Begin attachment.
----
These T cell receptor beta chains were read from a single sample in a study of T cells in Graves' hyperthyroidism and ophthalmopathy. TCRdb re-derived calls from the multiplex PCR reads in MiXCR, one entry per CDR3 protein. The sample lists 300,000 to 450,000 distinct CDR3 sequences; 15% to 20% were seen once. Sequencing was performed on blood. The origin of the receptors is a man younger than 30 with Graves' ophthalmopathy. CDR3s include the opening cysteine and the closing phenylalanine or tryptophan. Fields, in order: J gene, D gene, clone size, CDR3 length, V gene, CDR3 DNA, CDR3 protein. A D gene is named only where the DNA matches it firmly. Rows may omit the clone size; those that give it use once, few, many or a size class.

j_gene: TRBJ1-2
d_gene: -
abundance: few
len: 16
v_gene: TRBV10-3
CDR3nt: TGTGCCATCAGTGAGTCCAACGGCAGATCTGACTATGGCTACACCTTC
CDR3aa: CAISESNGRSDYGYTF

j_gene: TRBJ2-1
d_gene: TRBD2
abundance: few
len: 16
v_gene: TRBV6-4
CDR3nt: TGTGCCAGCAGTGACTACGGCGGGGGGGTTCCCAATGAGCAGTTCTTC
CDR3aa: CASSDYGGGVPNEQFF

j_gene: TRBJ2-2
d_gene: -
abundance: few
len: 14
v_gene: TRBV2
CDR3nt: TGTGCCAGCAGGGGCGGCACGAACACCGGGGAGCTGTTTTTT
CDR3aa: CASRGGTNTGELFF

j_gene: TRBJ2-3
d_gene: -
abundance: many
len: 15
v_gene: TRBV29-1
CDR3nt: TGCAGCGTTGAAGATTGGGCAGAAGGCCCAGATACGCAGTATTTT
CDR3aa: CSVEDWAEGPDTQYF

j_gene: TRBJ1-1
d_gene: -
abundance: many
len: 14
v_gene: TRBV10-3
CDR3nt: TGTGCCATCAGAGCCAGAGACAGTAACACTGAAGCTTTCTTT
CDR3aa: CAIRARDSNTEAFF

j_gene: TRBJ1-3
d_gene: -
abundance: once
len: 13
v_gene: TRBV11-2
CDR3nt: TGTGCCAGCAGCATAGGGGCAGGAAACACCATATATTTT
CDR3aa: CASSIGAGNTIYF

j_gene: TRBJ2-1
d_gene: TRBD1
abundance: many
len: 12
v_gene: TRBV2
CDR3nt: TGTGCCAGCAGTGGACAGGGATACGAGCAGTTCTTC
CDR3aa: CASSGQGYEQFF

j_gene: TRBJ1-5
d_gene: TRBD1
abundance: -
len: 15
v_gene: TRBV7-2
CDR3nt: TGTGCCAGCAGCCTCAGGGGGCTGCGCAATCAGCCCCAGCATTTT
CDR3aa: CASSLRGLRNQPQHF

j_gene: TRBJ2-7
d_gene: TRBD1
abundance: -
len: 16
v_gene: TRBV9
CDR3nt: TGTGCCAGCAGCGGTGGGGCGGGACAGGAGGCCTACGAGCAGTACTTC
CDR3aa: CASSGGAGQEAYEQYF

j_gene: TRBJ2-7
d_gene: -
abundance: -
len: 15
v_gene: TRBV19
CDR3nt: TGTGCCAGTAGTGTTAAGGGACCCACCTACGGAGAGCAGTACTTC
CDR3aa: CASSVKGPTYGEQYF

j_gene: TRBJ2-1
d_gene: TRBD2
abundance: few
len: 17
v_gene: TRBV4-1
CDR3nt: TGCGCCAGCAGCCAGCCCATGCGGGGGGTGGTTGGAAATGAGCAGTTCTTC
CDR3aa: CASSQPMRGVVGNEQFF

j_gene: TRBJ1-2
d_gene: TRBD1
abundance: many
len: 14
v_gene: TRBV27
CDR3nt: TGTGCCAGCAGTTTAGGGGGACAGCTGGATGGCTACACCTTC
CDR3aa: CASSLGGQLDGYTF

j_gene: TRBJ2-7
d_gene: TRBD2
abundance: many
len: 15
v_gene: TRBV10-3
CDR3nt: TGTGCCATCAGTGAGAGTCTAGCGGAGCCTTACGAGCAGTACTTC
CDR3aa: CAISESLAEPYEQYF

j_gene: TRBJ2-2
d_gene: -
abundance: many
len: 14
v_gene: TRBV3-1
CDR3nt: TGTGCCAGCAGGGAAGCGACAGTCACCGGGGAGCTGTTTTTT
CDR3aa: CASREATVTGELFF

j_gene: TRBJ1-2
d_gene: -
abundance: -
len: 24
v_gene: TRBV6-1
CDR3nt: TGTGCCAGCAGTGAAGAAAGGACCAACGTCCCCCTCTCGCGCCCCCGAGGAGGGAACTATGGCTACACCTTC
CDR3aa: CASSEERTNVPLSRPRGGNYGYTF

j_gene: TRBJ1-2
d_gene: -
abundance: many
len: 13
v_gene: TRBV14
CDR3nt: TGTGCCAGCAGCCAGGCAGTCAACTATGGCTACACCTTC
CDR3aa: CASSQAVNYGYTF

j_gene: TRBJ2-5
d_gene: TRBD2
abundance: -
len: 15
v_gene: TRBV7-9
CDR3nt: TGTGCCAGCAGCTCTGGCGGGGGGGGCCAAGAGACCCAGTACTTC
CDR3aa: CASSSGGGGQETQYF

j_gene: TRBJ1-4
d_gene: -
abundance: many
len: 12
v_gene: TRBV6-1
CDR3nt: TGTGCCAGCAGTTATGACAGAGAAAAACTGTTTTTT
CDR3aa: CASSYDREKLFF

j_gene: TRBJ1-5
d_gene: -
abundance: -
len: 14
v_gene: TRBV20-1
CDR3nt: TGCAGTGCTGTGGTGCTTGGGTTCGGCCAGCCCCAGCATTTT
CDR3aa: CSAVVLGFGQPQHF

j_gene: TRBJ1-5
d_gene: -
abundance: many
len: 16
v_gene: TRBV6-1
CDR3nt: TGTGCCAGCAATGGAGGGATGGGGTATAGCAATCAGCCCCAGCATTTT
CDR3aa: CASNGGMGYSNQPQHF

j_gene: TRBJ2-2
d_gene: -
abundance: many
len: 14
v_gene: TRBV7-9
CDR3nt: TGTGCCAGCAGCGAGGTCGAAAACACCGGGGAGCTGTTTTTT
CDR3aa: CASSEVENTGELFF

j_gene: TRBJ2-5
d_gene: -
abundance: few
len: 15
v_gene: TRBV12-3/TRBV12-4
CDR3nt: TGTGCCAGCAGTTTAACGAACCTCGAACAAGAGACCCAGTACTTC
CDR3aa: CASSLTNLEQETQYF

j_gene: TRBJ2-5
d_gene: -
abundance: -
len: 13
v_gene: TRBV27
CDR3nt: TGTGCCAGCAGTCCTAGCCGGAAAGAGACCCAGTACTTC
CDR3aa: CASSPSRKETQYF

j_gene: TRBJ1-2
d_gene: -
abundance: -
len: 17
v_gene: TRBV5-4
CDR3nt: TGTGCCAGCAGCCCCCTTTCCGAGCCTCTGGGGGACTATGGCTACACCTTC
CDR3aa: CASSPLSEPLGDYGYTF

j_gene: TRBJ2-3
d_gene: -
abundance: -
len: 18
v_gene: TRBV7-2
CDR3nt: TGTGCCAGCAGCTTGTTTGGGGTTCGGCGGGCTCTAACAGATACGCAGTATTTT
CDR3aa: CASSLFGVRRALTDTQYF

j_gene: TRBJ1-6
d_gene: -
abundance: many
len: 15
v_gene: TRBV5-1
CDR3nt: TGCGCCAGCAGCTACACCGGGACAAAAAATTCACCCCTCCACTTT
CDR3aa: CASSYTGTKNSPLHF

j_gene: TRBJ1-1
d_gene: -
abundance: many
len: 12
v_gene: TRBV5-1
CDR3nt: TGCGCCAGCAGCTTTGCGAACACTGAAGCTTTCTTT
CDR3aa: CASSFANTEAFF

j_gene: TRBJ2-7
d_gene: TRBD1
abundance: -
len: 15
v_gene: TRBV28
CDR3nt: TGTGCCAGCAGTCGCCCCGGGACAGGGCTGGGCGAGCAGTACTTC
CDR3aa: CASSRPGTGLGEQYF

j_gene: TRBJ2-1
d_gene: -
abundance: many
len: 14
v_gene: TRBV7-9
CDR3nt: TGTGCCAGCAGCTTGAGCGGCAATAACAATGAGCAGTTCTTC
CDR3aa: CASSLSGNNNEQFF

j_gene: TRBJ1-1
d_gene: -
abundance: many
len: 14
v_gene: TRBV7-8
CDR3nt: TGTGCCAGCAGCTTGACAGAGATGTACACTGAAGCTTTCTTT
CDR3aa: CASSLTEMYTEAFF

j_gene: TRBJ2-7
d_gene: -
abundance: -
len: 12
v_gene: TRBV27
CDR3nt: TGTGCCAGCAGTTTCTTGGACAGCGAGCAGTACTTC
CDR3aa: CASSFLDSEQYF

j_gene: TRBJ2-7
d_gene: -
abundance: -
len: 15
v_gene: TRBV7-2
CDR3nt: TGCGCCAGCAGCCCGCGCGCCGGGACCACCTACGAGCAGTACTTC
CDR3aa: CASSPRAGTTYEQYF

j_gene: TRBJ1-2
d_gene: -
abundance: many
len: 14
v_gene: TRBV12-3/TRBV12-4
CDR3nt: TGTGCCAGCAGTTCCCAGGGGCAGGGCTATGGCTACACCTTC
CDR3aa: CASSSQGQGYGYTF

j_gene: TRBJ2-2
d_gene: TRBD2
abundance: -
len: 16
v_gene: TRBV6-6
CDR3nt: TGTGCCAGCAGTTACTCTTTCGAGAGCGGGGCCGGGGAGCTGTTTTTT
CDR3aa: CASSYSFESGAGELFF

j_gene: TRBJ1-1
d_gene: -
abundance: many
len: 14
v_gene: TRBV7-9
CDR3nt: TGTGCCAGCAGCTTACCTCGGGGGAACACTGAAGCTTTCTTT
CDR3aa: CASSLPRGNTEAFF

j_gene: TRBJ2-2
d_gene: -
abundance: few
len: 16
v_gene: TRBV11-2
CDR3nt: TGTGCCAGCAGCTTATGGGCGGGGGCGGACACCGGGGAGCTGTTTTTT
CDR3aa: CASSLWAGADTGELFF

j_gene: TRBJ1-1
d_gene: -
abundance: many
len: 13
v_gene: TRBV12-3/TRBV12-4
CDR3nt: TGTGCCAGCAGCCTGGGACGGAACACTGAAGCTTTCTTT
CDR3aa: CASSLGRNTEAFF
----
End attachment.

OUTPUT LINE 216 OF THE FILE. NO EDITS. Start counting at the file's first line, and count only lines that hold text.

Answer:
v_gene: TRBV27